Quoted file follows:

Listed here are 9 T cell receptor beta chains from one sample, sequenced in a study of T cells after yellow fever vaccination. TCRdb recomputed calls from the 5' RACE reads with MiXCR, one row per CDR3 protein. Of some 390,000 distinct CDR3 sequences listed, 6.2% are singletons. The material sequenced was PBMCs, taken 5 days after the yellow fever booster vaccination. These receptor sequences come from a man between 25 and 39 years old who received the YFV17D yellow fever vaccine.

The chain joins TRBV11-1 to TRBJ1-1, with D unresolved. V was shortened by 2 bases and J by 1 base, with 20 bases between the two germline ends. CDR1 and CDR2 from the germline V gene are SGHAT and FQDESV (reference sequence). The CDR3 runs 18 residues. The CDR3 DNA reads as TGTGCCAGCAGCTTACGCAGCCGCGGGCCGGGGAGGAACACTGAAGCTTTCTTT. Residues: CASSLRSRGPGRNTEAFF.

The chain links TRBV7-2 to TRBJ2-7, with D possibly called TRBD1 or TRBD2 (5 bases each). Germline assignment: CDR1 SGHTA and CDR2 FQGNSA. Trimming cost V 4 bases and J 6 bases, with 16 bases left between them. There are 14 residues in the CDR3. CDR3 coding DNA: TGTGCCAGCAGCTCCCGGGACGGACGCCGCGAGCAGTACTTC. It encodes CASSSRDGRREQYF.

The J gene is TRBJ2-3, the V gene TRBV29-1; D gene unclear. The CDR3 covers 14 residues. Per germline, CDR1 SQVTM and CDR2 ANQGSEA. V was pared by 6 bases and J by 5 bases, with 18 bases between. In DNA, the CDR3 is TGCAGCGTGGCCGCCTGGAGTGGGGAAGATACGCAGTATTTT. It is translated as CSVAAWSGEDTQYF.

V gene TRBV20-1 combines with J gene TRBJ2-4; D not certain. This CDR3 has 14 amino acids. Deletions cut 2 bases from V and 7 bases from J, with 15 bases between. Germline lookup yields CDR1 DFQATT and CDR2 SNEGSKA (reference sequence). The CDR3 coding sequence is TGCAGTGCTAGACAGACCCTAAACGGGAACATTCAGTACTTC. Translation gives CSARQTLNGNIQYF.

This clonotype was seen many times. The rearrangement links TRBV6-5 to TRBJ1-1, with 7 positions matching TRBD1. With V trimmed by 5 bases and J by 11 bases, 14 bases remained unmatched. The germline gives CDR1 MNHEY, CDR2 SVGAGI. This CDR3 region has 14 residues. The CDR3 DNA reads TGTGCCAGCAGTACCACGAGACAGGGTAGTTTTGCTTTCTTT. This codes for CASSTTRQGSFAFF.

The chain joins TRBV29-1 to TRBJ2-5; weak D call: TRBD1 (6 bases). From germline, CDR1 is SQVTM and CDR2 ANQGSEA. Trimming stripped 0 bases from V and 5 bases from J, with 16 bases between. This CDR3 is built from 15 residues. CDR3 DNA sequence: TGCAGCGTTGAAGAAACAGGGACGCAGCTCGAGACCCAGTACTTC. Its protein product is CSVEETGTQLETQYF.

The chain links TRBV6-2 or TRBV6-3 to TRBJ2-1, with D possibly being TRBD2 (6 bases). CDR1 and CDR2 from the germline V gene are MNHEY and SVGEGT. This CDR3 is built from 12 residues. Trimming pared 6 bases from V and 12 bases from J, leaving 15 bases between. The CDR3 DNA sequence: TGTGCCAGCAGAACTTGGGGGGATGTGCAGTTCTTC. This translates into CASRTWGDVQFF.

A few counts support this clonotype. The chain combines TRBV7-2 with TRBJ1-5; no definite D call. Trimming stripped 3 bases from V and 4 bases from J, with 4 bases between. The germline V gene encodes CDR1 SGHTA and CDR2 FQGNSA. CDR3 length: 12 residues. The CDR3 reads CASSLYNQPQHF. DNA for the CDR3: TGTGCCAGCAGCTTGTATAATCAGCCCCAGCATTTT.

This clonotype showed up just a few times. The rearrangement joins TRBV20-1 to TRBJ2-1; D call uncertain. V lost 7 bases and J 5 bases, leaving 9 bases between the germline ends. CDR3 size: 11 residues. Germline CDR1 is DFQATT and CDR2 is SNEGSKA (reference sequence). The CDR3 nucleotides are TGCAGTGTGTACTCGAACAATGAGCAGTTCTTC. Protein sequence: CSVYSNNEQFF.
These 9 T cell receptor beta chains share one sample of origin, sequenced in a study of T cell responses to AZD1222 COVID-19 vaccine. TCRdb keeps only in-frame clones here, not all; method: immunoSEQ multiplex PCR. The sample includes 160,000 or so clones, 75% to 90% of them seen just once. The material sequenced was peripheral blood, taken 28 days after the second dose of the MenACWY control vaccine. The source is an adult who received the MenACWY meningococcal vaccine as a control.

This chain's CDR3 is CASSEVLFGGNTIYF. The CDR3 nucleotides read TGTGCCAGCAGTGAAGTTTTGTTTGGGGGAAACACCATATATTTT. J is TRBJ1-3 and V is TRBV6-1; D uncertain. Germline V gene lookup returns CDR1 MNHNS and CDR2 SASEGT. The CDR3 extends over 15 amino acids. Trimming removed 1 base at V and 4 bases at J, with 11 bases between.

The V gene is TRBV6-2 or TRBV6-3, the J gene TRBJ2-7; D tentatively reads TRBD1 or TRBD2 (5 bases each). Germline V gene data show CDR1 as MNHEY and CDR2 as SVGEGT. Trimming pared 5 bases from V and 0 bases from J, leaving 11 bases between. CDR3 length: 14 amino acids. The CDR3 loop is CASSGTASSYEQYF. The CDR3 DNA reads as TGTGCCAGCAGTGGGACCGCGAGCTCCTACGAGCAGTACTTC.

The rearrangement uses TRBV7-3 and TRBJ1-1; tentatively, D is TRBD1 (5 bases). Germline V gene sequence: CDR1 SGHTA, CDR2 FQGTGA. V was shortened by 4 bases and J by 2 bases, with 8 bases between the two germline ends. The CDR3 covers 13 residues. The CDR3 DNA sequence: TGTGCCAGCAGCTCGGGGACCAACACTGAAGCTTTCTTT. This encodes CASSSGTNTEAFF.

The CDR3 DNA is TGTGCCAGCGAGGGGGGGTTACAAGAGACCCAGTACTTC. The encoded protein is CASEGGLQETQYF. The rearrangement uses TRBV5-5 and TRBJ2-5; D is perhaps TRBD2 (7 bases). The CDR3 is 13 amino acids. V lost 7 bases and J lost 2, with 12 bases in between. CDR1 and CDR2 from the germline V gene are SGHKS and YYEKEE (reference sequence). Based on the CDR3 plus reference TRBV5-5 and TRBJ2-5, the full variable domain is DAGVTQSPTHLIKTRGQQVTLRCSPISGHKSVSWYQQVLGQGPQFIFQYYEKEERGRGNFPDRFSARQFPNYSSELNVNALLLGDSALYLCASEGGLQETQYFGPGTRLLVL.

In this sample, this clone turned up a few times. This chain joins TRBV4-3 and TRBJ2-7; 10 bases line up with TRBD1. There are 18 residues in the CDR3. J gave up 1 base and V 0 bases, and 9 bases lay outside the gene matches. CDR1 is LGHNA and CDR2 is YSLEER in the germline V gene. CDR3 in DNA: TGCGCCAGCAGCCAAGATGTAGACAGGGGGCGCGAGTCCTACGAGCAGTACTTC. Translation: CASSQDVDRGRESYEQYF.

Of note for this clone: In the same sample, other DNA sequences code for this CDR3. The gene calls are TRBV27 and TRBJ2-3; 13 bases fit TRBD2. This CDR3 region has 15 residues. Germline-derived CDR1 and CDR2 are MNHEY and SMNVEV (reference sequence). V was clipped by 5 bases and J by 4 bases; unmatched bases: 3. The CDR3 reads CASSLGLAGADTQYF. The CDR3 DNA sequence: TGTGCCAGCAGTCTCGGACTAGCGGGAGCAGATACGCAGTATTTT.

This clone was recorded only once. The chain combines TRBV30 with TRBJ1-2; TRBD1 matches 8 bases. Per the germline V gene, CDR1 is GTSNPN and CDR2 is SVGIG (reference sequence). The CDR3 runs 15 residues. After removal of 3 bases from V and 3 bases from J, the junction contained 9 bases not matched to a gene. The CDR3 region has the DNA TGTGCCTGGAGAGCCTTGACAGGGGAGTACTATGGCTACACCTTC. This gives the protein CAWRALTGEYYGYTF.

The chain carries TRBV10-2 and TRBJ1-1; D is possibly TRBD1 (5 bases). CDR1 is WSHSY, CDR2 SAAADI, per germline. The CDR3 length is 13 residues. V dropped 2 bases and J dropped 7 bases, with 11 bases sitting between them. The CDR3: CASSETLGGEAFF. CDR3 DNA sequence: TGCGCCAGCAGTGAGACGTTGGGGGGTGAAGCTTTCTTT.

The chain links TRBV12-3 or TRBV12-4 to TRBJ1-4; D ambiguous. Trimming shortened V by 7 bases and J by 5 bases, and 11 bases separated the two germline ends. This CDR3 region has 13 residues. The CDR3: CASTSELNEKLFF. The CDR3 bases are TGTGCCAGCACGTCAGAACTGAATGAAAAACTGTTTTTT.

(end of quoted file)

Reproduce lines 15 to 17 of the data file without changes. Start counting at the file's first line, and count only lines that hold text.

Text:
The CDR3 DNA is TGTGCCAGCGAGGGGGGGTTACAAGAGACCCAGTACTTC. The encoded protein is CASEGGLQETQYF. The rearrangement uses TRBV5-5 and TRBJ2-5; D is perhaps TRBD2 (7 bases). The CDR3 is 13 amino acids. V lost 7 bases and J lost 2, with 12 bases in between. CDR1 and CDR2 from the germline V gene are SGHKS and YYEKEE (reference sequence). Based on the CDR3 plus reference TRBV5-5 and TRBJ2-5, the full variable domain is DAGVTQSPTHLIKTRGQQVTLRCSPISGHKSVSWYQQVLGQGPQFIFQYYEKEERGRGNFPDRFSARQFPNYSSELNVNALLLGDSALYLCASEGGLQETQYFGPGTRLLVL.

In this sample, this clone turned up a few times. This chain joins TRBV4-3 and TRBJ2-7; 10 bases line up with TRBD1. There are 18 residues in the CDR3. J gave up 1 base and V 0 bases, and 9 bases lay outside the gene matches. CDR1 is LGHNA and CDR2 is YSLEER in the germline V gene. CDR3 in DNA: TGCGCCAGCAGCCAAGATGTAGACAGGGGGCGCGAGTCCTACGAGCAGTACTTC. Translation: CASSQDVDRGRESYEQYF.

Of note for this clone: In the same sample, other DNA sequences code for this CDR3. The gene calls are TRBV27 and TRBJ2-3; 13 bases fit TRBD2. This CDR3 region has 15 residues. Germline-derived CDR1 and CDR2 are MNHEY and SMNVEV (reference sequence). V was clipped by 5 bases and J by 4 bases; unmatched bases: 3. The CDR3 reads CASSLGLAGADTQYF. The CDR3 DNA sequence: TGTGCCAGCAGTCTCGGACTAGCGGGAGCAGATACGCAGTATTTT.